In instrumental music such as the Sei Solo, therefore, we can expect the structure and the relationships of keys for example to carry a symbolic or allegorical significance, without being tied to particular texts. Music does not need a religious or theological text to be a witness to the divine nature of music. Just as Luther saw Josquin’s music as a microcosm of grace superseding law, so Bach and his Lutheran forebears understood a whole complex world of sound and notation as embodying the divine harmony of the Trinity: the relationship of key to key, note to note within the traditional solmization overlay a rich and symbolic theological language.
One obvious model for Bach’s Sei Solo was Heinrich Ignaz Biber’s set of 15 sonatas for violin and continuo, where each is preceded by an engraving of one of the fifteen mysteries of the Rosary. The set ends with a monumental Passacaglia for unaccompanied violin ‘that is the most striking precursor of Bach’s Ciaccona’.
In the Lutheran tradition, Bach’s predecessor as Kantor at St Thomas’, Johann Kuhnau, had composed a set of Biblical sonatas for keyboard. Kuhnau and Bach had met in 1716 to examine a new organ in Halle, and his six sonatas of 1700 had been reprinted in 1710. Many of Bach’s works are in sets of six: the Brandenburg concertos, the Sonatas for Violoncello solo, the Schübler Chorale Preludes, the French Suites, the Trio Sonatas for organ as well as the Sei Solo. The number six reflects the Biblical six days of creation, and came to be viewed as a complete number. But there is no superficial evidence for an obvious programmatic plan behind Sei Solo, as there is in the Biber and Kuhnau. Is there any evidence of a hidden schema? To discover one is the underlying purpose of Shute’s study.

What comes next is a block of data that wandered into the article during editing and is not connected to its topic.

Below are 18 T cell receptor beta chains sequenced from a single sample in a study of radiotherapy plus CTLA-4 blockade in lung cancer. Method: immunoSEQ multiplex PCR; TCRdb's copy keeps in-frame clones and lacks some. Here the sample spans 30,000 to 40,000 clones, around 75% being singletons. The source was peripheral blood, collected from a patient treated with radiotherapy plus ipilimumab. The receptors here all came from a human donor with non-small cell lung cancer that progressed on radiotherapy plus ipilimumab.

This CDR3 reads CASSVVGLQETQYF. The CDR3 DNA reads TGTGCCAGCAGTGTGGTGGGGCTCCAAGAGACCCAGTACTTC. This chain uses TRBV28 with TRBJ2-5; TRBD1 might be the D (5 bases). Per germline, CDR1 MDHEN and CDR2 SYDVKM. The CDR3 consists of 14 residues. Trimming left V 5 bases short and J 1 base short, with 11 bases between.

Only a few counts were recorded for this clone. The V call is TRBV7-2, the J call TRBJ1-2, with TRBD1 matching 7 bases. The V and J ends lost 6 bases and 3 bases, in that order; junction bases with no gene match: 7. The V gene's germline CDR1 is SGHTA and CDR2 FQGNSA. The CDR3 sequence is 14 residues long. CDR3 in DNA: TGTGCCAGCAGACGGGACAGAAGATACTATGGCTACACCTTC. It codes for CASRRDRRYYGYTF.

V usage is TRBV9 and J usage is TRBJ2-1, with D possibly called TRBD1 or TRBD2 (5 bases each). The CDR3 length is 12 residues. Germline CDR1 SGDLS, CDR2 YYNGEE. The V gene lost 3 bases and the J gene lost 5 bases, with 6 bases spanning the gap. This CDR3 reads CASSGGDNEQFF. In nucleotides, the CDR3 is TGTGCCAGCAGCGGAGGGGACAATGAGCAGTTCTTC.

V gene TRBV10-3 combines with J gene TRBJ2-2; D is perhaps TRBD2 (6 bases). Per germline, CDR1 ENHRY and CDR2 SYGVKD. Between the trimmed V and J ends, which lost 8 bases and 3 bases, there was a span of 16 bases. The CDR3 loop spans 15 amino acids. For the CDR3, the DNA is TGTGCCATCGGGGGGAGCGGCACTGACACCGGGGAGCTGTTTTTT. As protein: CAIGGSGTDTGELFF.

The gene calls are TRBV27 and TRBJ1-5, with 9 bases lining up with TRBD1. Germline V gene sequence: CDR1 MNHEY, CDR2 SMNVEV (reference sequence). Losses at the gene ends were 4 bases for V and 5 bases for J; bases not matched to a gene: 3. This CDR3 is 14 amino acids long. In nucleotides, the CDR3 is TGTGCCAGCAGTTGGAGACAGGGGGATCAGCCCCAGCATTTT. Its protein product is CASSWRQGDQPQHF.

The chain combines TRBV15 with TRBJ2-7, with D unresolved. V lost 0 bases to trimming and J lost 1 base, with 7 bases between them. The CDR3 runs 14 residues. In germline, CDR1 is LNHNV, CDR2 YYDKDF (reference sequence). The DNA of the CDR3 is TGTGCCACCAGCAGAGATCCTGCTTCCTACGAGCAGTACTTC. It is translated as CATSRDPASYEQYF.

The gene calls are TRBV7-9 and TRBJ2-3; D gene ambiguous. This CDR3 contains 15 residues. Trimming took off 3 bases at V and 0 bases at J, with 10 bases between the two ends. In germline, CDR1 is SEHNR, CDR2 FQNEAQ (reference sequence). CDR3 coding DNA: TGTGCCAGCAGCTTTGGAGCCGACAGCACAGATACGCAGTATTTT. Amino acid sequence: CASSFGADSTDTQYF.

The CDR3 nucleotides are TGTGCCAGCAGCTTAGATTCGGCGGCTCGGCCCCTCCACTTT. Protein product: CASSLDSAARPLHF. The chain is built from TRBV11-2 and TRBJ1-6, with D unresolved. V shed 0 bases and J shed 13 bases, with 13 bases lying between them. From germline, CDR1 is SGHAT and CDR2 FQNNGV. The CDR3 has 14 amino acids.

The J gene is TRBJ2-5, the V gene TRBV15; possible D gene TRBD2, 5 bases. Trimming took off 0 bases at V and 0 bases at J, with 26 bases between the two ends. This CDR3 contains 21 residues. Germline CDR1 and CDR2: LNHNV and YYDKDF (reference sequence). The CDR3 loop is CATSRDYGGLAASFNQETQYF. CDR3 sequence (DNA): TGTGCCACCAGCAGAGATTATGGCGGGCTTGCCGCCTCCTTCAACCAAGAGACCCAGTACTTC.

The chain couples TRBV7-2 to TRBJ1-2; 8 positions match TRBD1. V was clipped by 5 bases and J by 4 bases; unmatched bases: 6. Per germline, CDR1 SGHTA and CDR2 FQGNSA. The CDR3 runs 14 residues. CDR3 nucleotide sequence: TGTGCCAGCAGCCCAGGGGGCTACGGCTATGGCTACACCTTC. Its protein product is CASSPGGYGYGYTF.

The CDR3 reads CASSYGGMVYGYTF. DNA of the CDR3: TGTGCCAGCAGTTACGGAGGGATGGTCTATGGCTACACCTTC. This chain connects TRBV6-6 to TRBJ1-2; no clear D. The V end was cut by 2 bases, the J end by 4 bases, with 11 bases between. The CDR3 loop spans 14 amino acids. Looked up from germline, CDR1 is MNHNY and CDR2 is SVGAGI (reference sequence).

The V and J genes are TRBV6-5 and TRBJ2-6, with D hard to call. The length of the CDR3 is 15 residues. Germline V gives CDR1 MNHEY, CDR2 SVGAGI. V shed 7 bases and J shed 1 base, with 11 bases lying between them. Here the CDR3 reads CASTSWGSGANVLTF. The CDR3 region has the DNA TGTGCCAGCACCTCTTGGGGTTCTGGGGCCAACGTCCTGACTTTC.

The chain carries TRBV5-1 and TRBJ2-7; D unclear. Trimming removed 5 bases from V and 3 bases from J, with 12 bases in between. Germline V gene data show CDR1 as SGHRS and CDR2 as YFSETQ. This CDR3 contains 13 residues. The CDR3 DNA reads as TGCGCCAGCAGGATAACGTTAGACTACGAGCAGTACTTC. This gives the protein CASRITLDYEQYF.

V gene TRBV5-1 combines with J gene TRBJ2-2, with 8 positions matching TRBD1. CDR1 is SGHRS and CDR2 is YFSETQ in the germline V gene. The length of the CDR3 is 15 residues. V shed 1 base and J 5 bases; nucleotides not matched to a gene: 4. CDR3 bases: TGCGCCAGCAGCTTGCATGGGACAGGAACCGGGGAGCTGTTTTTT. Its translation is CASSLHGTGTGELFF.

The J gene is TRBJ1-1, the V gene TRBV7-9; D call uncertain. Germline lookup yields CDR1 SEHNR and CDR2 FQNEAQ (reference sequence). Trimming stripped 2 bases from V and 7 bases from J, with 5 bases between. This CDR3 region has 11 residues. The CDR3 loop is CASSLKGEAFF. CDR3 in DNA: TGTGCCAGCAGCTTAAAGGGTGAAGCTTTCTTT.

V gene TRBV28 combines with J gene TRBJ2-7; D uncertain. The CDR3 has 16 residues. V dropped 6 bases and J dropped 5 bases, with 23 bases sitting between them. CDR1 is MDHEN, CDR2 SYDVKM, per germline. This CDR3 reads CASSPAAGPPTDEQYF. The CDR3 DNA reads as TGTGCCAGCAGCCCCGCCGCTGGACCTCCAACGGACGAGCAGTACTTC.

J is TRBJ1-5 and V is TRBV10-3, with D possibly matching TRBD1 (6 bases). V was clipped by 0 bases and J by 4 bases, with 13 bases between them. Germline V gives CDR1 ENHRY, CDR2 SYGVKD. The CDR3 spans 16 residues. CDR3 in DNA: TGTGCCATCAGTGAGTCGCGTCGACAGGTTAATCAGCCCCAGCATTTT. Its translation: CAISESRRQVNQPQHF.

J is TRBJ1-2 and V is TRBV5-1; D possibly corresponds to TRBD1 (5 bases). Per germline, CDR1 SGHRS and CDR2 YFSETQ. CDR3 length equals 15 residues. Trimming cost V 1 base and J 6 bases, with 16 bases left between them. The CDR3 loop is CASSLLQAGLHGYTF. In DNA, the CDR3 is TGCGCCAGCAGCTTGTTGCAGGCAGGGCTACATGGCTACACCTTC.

First he examines the chiastic structure of the Ciaccona, and notes its parallels in the Actus Tragicus and the Credo of the B minor whose central movement, the Crucifixus, has a one sharp (cross) key signature. He only briefly refers to the central chiastic structure of the Johannespassion, though he notices Chafe’s J. S. Bach’s Johannine Theology, an important study. He sees a likely antecedent in the Ciaccona in the wedding cantata composed by Johann Christoph Bach and preserved by Johann Sebastian in the Altbachisches Archiv, which has a virtuoso violin part over the repeated bass. and sets a text studded with references to The Song of Songs, where the lovesick bride longs for her groom – a theme that occurs frequently in the cantatas and in the opening of the Matthäuspassion. From this he moves to consider the descent-ascent pattern, related key structures and concludes that the Ciaccona and the C major sonata that follows it represent a strong crucifixion-resurrection motif. I recount this chapter in some detail, as it gives an insight into Shute’s detailed working on a number of interlinked fronts.